Their performances in the recent Olympic qualifying tournament have been nothing short of incredible. Annihilating the Chinese Taipei 7-0 in their first game and Thailand 6-0 in the second, they gave audiences more than enough reasons to be happy to attend Adelaide’s Campbelltown Stadium. But it was in their final match against China PR that their mettle was truly tested, as their opponents were able to gain the advantage just four minutes before the final whistle and after what had till then been a gruelling encounter, with two of Ante Milicic’s players coming off due to injuries. But even then, they were able to find a way back, with Emily van Egmond scoring the equaliser in the second minute of injury time. Now they will need to face Vietnam in early March to determine if they will be able to make it through to the Olympics but from what we’ve seen so far, they should start booking their tickets!

With their domestic season all but lost, it seems the Victory have begun to shift their focus towards the only attainable goal for them: the Asian Champions League. And it’s a good thing they have! Australia’s reputation in the region has been dropping rapidly in recent years, with clubs appearing unable to remain competitive to their counterparts from the rest of the continent. But the Melbourne club’s three consecutive wins in their opening games of the competition is a very positive start and hopefully it could build up to something even greater with at least one of the three participating teams (Melbourne Victory, Sydney FC, Perth Glory) advancing to the round of 16.

Greek-Aussie manager Ange Postecoglou is starting the season right where he left off, with his Yokohama Marinos putting on a convincing display in their return to the competition after seven years. The former South Melbourne manager’s team was able to beat South Korean club Jeonbuk 1-2 away from home, in a win that will allow them to begin the group stage on the right foot. Next week, Postecoglou and his men will face an Aussie challenge as they host Kosta Barbarousis’ Sydney FC, in what promises to be a thrilling encounter, considering the Australian champions current form.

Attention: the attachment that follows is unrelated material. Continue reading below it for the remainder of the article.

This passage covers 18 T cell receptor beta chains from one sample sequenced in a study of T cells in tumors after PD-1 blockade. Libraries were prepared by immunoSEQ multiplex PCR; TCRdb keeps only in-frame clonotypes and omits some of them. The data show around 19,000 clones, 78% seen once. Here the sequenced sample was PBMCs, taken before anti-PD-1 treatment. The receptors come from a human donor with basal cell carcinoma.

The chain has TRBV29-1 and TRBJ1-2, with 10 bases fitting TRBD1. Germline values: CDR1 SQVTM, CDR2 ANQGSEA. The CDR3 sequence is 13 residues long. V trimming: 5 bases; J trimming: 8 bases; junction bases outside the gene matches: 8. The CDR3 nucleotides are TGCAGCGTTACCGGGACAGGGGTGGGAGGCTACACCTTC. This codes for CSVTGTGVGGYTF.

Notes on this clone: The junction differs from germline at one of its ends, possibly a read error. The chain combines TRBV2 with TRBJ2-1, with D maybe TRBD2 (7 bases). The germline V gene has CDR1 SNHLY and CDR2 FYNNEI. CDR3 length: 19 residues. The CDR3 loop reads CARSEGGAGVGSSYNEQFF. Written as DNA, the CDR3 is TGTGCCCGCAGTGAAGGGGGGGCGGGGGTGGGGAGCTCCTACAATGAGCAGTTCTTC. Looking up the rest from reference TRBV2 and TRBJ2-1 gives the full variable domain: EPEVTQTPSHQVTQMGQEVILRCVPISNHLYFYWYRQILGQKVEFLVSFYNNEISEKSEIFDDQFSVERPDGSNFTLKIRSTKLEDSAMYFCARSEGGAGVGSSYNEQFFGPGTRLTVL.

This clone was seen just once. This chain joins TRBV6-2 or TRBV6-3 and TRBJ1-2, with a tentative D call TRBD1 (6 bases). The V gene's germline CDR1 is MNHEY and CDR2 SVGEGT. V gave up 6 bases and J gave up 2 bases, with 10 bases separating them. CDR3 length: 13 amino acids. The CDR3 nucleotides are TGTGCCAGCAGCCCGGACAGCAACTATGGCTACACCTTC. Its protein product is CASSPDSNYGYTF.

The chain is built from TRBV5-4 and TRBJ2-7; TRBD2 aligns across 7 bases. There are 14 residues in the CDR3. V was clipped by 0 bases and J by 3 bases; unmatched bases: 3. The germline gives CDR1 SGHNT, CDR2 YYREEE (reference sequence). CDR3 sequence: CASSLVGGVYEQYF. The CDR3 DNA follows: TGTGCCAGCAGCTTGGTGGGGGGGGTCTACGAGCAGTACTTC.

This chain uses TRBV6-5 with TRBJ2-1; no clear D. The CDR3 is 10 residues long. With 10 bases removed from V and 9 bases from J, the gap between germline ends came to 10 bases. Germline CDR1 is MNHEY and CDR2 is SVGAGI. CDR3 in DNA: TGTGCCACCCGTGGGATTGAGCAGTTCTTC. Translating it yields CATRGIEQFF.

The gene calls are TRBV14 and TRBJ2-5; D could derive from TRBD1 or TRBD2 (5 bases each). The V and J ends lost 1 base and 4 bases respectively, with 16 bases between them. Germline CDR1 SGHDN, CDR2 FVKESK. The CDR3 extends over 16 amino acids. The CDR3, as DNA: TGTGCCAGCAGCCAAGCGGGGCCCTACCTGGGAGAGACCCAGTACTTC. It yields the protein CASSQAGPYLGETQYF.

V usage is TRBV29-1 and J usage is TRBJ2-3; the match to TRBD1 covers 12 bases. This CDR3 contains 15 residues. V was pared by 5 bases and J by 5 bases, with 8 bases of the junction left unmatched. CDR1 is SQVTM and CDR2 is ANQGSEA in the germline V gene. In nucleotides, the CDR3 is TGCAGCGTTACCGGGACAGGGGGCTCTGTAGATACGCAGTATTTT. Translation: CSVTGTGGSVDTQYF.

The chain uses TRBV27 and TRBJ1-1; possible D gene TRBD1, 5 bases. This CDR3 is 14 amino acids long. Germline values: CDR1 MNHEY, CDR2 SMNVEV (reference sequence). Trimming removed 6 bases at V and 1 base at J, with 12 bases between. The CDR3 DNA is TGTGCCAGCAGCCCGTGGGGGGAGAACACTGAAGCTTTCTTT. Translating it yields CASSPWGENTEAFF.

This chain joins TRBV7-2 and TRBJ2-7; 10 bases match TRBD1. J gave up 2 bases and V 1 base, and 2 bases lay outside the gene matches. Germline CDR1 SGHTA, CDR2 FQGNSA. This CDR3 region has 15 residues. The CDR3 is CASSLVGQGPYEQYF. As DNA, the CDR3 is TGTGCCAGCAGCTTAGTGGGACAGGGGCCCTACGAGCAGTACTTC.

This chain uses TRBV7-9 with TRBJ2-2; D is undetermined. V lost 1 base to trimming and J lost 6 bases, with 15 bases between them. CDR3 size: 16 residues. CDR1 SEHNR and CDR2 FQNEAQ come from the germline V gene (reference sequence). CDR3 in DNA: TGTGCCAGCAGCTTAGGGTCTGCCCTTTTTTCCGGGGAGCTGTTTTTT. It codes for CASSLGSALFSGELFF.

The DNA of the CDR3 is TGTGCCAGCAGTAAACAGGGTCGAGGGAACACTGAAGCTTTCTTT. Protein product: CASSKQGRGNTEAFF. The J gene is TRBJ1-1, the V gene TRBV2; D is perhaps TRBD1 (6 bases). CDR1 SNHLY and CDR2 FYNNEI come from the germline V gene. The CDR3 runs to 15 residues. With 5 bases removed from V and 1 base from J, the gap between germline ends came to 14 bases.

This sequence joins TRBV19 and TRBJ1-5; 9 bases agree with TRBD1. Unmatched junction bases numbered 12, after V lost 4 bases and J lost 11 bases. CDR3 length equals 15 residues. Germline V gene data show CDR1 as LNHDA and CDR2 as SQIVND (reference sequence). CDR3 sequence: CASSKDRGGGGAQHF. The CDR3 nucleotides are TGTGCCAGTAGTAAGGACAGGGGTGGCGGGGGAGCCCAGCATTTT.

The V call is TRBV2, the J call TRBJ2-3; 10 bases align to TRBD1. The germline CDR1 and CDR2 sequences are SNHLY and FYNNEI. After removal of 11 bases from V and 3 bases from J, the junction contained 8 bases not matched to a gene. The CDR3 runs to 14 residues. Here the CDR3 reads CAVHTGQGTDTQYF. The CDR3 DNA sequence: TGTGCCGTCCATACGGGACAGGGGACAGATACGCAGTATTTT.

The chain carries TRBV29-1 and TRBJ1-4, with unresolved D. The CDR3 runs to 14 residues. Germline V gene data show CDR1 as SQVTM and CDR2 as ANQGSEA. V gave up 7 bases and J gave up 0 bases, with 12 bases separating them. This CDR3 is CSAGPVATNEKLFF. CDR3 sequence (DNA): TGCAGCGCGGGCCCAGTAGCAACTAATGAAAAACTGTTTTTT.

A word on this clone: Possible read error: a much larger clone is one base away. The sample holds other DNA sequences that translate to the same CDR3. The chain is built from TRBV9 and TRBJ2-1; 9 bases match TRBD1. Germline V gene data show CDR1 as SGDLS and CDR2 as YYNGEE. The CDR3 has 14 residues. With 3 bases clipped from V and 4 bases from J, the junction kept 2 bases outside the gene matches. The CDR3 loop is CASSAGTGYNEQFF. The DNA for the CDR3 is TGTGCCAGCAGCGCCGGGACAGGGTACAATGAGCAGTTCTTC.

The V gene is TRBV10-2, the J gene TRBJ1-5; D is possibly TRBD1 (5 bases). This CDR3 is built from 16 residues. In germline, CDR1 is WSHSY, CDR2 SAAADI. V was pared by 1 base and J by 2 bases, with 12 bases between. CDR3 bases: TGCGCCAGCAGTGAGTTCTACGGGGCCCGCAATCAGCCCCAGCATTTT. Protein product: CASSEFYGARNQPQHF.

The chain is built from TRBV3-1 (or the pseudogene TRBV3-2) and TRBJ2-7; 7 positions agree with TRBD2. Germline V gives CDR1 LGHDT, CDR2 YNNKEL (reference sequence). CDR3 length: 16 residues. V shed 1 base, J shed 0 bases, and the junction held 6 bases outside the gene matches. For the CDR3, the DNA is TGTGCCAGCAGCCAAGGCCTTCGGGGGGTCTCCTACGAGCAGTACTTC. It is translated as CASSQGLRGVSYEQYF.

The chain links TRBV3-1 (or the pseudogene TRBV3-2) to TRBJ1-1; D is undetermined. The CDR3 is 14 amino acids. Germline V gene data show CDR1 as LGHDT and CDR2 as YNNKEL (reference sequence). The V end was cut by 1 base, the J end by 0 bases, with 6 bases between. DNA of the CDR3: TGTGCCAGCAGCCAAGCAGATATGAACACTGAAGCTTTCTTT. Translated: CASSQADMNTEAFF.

After a thorough investigation conducted by Football Victoria, the Italian club has been found guilty of breaching their contract with the association for the past two seasons. Avondale was apparently registering players as amateurs, going on to use them on a professional level, offering them payment for their services. Although this is a bit of a case in which it is difficult to distinguish who is truly guilty and who is in the right, the club has been dealt a crippling blow, as they have been called to pay out a total of $80,000 (both in fines and in returns), while also been given point deductions both for the current and previous two seasons. A testament that the Victorian federation doesn’t muck around when it comes to rules.

Tennis can be a bit of a cruel sport. One day you win and you’re on top of the world. The next you’re having a bad day and everything seems to be going against you, so you’re back to being a nobody. This seems to be the case with Stefanos Tsitsipas, who after his success at the ATP Finals has been going from one disappointment to another. His recent blunder was the loss at the hands of Slovenian Aljaz Bedene, 5-7, 4-6, for the round of 16 of the ABN AMRO Rotterdam tournament. He is still young and has a lot to learn so this entire process will work in his favour and of course everyone will be there when the time finally arrives for him to reach the top of the world. It’s just a matter of when.

We don’t really know what could make Qatar’s offer so appealing for the Australian national team’s top scorer, but Tim Cahill should’ve already known beforehand that his decision to become an ambassador for the 2022 World Cup would not sit well with the Australian crowd. Be it the rumours of bribery and corruption of FIFA members by Qatar in order to gain their vote of confidence, the constant violation of human rights of the workers who are being used in order to deliver the brand new stadiums and facilities in a timely manner, or simply the fact that Australia was also among the candidates for the 2022 tournament (having delivered a highly attractive portfolio towards FIFA), there are simply too many reasons to choose from for Cahill to not have gotten involved with this. It must’ve taken him a very convincing reason to get him to climb aboard the Qatar train.